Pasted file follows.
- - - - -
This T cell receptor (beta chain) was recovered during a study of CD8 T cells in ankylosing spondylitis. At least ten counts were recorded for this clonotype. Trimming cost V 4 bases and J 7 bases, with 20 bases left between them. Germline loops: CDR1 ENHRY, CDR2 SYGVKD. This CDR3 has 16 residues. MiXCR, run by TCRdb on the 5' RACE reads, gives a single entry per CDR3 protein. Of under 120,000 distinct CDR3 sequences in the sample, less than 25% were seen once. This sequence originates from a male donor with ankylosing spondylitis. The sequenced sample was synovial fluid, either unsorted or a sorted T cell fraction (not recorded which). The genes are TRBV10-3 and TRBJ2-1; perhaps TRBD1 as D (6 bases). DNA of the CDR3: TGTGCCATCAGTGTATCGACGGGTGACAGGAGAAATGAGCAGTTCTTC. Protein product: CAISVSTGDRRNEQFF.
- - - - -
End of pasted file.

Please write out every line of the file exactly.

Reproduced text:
This T cell receptor (beta chain) was recovered during a study of CD8 T cells in ankylosing spondylitis. At least ten counts were recorded for this clonotype. Trimming cost V 4 bases and J 7 bases, with 20 bases left between them. Germline loops: CDR1 ENHRY, CDR2 SYGVKD. This CDR3 has 16 residues. MiXCR, run by TCRdb on the 5' RACE reads, gives a single entry per CDR3 protein. Of under 120,000 distinct CDR3 sequences in the sample, less than 25% were seen once. This sequence originates from a male donor with ankylosing spondylitis. The sequenced sample was synovial fluid, either unsorted or a sorted T cell fraction (not recorded which). The genes are TRBV10-3 and TRBJ2-1; perhaps TRBD1 as D (6 bases). DNA of the CDR3: TGTGCCATCAGTGTATCGACGGGTGACAGGAGAAATGAGCAGTTCTTC. Protein product: CAISVSTGDRRNEQFF.